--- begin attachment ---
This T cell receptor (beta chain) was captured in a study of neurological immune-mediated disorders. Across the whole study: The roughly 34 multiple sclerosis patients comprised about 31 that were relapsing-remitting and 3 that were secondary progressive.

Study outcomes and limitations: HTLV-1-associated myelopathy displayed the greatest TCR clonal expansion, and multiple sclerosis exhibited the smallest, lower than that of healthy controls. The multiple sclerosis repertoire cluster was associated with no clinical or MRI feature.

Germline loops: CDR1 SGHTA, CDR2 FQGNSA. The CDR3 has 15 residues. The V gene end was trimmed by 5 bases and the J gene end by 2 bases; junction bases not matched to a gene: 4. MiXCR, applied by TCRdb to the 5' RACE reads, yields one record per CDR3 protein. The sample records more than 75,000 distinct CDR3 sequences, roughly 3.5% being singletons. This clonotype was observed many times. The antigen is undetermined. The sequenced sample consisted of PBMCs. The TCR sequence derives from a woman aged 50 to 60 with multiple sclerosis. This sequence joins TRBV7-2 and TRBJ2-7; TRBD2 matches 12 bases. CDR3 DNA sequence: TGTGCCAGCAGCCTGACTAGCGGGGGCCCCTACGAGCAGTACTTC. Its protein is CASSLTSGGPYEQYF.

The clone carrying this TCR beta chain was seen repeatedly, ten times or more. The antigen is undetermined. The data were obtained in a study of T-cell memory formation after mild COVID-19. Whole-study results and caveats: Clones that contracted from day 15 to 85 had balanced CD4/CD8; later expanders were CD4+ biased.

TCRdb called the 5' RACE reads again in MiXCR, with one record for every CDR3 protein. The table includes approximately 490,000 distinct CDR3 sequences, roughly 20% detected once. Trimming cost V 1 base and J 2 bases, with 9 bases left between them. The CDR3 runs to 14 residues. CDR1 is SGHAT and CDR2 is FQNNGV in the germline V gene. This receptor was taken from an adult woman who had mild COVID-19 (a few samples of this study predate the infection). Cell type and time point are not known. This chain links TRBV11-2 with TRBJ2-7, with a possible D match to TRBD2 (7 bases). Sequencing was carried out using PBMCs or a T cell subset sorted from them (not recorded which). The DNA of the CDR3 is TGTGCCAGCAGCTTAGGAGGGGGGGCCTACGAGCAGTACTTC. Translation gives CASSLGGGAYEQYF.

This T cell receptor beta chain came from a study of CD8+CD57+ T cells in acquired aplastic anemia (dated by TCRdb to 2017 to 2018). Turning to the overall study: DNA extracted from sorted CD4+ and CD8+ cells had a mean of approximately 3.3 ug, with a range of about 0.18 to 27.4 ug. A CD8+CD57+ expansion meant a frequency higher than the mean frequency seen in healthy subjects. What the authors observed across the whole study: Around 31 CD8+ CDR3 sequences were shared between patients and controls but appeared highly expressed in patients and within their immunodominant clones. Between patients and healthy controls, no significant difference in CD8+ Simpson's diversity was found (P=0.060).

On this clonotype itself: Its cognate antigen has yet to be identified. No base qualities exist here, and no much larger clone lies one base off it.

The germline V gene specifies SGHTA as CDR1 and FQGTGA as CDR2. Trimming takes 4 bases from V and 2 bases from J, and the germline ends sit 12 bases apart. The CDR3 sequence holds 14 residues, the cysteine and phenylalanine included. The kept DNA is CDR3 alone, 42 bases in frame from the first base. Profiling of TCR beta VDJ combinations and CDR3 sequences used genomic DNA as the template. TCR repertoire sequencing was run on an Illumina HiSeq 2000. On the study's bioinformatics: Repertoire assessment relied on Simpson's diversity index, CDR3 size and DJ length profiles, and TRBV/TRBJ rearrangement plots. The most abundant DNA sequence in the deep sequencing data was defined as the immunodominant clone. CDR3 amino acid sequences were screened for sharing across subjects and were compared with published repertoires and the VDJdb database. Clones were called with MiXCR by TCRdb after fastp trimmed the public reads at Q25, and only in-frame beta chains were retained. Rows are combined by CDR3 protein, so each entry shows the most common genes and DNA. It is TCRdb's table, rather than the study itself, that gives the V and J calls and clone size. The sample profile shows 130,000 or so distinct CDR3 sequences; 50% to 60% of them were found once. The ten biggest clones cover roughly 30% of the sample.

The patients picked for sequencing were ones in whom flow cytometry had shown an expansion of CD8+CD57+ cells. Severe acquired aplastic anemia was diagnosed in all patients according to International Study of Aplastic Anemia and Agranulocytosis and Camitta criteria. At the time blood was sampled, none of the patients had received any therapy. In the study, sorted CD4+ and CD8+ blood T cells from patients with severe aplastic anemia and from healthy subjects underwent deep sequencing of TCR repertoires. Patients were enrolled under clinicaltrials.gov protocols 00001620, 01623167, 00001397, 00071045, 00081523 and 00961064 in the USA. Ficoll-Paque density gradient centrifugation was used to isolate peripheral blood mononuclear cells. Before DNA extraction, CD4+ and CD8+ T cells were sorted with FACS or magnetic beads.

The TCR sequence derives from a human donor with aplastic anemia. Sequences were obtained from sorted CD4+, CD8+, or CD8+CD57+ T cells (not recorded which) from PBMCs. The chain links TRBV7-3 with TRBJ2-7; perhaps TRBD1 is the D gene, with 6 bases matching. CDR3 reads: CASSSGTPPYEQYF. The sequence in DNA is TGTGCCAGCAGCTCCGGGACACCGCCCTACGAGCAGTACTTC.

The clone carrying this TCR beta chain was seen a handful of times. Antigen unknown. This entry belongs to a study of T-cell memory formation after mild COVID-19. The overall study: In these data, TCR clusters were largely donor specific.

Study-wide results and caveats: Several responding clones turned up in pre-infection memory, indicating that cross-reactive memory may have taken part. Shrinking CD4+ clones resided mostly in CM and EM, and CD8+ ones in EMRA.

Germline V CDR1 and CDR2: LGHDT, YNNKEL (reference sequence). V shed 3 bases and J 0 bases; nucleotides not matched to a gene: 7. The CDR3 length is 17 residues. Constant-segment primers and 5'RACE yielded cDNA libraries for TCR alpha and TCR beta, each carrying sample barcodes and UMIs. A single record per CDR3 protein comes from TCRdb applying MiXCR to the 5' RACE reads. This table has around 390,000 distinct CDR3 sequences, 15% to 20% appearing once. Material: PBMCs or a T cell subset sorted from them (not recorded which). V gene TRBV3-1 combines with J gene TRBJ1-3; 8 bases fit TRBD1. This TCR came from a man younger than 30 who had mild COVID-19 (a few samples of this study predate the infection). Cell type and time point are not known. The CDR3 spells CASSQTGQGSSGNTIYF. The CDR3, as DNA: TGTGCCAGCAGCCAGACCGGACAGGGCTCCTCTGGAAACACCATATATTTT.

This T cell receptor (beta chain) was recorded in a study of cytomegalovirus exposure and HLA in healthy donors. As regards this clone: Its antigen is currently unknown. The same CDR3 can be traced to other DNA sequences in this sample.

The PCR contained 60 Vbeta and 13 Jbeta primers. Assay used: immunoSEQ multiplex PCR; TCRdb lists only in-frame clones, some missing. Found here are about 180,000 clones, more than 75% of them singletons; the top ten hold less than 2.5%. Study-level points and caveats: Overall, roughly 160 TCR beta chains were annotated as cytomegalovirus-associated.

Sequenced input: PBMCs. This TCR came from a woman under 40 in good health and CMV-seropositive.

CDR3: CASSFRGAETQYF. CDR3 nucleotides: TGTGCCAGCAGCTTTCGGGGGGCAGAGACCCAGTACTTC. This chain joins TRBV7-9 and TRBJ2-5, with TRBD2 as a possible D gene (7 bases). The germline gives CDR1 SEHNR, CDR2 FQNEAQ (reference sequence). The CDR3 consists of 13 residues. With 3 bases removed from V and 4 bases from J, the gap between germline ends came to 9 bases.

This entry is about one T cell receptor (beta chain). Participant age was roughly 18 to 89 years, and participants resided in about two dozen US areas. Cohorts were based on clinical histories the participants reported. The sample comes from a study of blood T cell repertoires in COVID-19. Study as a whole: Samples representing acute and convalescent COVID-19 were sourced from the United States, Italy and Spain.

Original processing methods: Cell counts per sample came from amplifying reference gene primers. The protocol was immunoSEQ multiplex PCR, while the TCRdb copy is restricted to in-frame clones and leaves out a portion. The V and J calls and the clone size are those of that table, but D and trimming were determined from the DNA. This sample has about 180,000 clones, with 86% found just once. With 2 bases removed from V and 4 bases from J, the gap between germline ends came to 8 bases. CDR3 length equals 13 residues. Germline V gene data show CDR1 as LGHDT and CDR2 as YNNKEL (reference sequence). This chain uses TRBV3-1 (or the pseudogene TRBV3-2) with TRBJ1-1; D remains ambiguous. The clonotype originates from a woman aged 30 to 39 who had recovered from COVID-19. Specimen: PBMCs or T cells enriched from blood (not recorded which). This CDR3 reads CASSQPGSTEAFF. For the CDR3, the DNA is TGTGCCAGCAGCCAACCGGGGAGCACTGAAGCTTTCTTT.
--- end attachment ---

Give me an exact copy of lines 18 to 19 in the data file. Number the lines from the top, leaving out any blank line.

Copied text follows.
This entry is about one T cell receptor (beta chain). Participant age was roughly 18 to 89 years, and participants resided in about two dozen US areas. Cohorts were based on clinical histories the participants reported. The sample comes from a study of blood T cell repertoires in COVID-19. Study as a whole: Samples representing acute and convalescent COVID-19 were sourced from the United States, Italy and Spain.

Original processing methods: Cell counts per sample came from amplifying reference gene primers. The protocol was immunoSEQ multiplex PCR, while the TCRdb copy is restricted to in-frame clones and leaves out a portion. The V and J calls and the clone size are those of that table, but D and trimming were determined from the DNA. This sample has about 180,000 clones, with 86% found just once. With 2 bases removed from V and 4 bases from J, the gap between germline ends came to 8 bases. CDR3 length equals 13 residues. Germline V gene data show CDR1 as LGHDT and CDR2 as YNNKEL (reference sequence). This chain uses TRBV3-1 (or the pseudogene TRBV3-2) with TRBJ1-1; D remains ambiguous. The clonotype originates from a woman aged 30 to 39 who had recovered from COVID-19. Specimen: PBMCs or T cells enriched from blood (not recorded which). This CDR3 reads CASSQPGSTEAFF. For the CDR3, the DNA is TGTGCCAGCAGCCAACCGGGGAGCACTGAAGCTTTCTTT.